“Al-Qaeda is much stronger today than they were in 2001,” said Dr. Robert Pape, author, and expert on homeland security during his talk at the 2008 Air Force Association’s Conference in Washington, D.C. on Sept. 15, 2008.
During one of the breakout sessions at the conference, called “How the Next President can win the War on Terrorism
”, Pape proposed removing ground troops from various locations throughout the Middle East
, and the use of air and sea forces in a doctrine known as “offshore balancing
” in an effort to deter future suicide attacks
During his presentation, “Dying to Win: The Strategic Logic of Suicide Terrorism
,” Pape proposed to the audience of about 150 Airmen and civilians that the reason many Islamic societies began, and continue to launch suicide attacks against westerners has less to do with religion, and more to do with the United States
and its allies occupying territories in the Middle East deemed valuable by Muslims
Dr. Pape’s study further concluded that ordinary terrorism and suicide terrorism incidents are moving in opposite directions. While there were only three incidents of suicide terrorism in 1980, that number rose to a total of 50 between 2002 and 2003. Conversely, ordinary terrorist attacks (non-suicide), dropped from 666 in 1987, to 383 in 2003.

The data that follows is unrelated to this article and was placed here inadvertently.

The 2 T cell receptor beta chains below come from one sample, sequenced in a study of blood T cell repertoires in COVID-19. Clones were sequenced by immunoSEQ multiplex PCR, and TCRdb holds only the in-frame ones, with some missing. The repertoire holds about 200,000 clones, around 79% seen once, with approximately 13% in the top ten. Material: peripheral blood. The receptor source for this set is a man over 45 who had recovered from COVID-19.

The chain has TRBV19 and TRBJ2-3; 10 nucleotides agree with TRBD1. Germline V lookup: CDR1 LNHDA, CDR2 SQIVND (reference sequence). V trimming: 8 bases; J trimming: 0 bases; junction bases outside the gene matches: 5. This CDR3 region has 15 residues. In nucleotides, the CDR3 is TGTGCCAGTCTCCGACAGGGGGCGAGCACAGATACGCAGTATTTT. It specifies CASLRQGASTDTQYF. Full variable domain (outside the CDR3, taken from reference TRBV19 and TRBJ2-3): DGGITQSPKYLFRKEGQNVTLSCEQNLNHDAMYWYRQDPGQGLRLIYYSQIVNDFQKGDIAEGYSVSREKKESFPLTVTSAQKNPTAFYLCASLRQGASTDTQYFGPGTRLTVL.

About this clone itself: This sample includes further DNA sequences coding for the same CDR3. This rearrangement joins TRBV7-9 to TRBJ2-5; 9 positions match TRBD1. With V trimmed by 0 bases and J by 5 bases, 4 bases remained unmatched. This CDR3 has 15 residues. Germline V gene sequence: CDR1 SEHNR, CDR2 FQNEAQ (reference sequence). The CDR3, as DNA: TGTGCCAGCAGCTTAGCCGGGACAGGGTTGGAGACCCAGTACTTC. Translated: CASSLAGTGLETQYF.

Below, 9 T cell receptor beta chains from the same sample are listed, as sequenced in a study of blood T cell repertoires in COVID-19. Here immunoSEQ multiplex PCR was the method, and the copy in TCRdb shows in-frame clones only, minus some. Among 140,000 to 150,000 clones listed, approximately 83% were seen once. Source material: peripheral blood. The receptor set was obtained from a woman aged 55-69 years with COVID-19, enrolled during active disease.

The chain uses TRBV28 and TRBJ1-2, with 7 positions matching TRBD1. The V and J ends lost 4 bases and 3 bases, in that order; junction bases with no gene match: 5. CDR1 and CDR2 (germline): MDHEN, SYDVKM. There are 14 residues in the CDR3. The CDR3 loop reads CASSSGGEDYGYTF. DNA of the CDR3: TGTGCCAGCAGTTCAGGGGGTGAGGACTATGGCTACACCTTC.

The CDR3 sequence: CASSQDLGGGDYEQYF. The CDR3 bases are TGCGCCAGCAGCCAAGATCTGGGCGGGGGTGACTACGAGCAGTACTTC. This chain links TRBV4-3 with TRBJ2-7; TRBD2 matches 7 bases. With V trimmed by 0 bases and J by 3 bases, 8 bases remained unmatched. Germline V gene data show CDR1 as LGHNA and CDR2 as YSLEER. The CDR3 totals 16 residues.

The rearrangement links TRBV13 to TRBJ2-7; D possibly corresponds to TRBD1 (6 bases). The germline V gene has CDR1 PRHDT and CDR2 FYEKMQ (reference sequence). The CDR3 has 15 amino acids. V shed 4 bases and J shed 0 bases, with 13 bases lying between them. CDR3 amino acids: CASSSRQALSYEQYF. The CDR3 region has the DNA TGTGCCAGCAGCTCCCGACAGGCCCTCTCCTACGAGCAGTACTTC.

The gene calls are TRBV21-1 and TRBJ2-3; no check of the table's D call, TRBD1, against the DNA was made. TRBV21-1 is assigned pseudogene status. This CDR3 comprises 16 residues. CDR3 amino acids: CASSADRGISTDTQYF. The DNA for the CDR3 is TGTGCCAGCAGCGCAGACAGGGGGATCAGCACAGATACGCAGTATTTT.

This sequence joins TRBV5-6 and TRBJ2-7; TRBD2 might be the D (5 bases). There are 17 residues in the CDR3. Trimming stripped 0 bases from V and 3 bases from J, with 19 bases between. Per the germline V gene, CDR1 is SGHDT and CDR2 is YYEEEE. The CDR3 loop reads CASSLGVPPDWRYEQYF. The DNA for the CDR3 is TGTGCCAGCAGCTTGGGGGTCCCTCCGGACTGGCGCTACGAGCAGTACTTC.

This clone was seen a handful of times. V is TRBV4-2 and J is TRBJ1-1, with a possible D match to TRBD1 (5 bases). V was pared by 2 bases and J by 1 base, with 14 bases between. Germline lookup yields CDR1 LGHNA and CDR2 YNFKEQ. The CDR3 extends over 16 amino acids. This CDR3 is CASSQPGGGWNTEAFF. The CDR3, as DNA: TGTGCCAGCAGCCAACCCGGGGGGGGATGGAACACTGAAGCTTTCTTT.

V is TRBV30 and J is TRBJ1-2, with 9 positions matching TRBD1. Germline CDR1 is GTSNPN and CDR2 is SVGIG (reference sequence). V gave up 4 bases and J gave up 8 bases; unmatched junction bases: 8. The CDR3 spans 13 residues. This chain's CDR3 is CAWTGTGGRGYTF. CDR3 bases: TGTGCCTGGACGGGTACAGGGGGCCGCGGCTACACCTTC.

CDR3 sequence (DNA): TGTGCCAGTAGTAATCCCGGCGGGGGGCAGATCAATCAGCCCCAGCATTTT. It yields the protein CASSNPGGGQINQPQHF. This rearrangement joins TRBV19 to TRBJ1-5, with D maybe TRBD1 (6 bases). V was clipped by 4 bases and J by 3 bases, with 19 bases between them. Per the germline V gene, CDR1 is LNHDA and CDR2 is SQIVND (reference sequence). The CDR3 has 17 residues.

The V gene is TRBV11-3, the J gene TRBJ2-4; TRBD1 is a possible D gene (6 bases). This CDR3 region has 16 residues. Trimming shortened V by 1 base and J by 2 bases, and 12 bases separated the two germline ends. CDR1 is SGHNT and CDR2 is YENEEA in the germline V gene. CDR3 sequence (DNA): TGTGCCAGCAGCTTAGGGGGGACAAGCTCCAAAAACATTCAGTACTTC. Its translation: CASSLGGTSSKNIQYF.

“Suicide terrorism is conducted by non-state actors who lack the support to influence the larger population into siding with their goals,” he said.
There has been a large shift in motivation for the terrorists since the U.S.-led invasion into Iraq
, Pape said.
Pape illustrated three patterns. The first is timing. He said suicide attacks rarely occur as random or isolated phenomenon, instead, he added, they happen in clusters. The second is their goal, which has more to do with driving the U.S. and its allies out of lands the terrorists prize. The final pattern is target selection. Democracies are widely viewed by terrorist groups as “soft”, and easily influenced by terror attacks.
“The United States first began to station combat forces there in 1990,” Pape said. He added that though the U.S. had a military presence in Saudi Arabia
prior to 1990, there was a marked increase in the number of ground troops stationed there after 1990.
“It’s crucial to see the presence of U.S. combat forces on the Arabian Peninsula is the best motivation for recruitment of new terrorists,” he said. “Al-Qaeda
members are ten-times as likely to come from a Sunni controlled state that has U.S. combat forces stationed [there], than a Sunni controlled state which does not have any U.S. combat forces,” Pape said.
Pape added that Al-Qaeda
has moved “pretty far forward in their plan, hitting military allies of the U.S. in order to remove them from the Iraq picture.” He used the Madrid bombings
and subsequent removal of troops by Spain’s government, as an example of the success of their plan.